A good start to this piece is to make it clear that Nigeria does not have a national language. That, then, will warrant the explanation of the term ‘national language.’ The term has been differently explained by many persons but, ultimately, it is understood among language experts as one or more languages that are indigenous to a people and are assigned the duty of official languages.
This implies that a language has to fulfil the conditions of being indigenous and serving official purposes before it can be described as a national language. With these criteria, we can claim that no language can be called a national language in Nigeria.
Although the three major languages co-exist with English which is the language of legislation in the National Assembly, they still cannot be described as national languages, given that none of them is acceptably used in all regions of the federation. It is important to enlighten the general reader that, in addition to these three major languages, the geographical entity called Nigeria harbours not less than 500 other languages.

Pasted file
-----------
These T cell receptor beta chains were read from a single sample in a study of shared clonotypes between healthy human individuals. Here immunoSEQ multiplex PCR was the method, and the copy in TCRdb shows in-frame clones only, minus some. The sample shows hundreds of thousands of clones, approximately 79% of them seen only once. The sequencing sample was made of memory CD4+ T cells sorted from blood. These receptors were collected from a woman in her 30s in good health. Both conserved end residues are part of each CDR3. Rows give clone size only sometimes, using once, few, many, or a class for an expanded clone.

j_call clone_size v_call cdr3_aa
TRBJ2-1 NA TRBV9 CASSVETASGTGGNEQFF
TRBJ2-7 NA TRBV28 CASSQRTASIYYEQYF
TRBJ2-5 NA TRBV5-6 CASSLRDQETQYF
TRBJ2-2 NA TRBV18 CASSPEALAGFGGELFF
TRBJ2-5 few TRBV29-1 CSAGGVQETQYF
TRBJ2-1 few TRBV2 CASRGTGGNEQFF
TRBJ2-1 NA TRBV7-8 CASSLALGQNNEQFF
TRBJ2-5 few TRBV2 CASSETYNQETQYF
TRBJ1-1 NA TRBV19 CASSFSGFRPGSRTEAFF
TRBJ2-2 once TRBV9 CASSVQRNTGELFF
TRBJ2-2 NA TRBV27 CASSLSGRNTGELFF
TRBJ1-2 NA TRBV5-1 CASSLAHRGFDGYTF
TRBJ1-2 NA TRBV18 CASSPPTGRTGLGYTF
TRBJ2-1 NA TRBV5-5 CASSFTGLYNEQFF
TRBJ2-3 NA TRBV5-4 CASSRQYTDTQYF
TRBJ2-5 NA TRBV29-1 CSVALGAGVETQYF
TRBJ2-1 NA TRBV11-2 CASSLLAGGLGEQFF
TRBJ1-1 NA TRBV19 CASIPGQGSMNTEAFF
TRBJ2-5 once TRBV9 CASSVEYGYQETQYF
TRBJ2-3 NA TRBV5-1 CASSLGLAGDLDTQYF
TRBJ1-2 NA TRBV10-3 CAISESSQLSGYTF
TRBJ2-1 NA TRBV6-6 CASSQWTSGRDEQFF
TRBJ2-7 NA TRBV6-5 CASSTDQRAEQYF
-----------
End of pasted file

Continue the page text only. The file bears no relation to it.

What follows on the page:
More interestingly, some of these languages also have over 10 dialects within them. Dialects are regional varieties of a language, which are spoken within a speech community. Ijebu, Egba, Ijesha, Awori and over 10 others are dialects of Yoruba. The huge question that follows this introduction, therefore, is: is it not possible for one or more of these over 500 indigenous languages to serve as our official language(s) across the country? Why English?
…given the nativisation of the English language in Nigeria to reflect the sociocultural realities of the Nigerian peoples, as well as its development in terms of codification, the language may remain a succour in the face of the controversies.…
This piece which does not hope to answer these questions will simply present the recommended languages for the Nigerian national language, the arguments that surround their candidatures and the steps involved in the emergence of a national language.
Scholars have suggested five possible candidates as the Nigerian national language. The first suggestion is the adoption of one or more of the major languages. If one of these major languages has to be adopted, the politics of which one to choose is another issue awaiting such a significant decision.
If the three have to be simultaneously used, this also comes with the trouble of learning all three and how roles will be assigned to them. Note that having each of the three languages being used in their regions of dominance may not capture the true essence of a national language. The second candidate for the national language in Nigeria is one or more of the over 500 minority languages. The thought of which of the minority languages to be chosen and the effort of having to teach the majority of the country one or more minority languages make the option a rare one to manifest.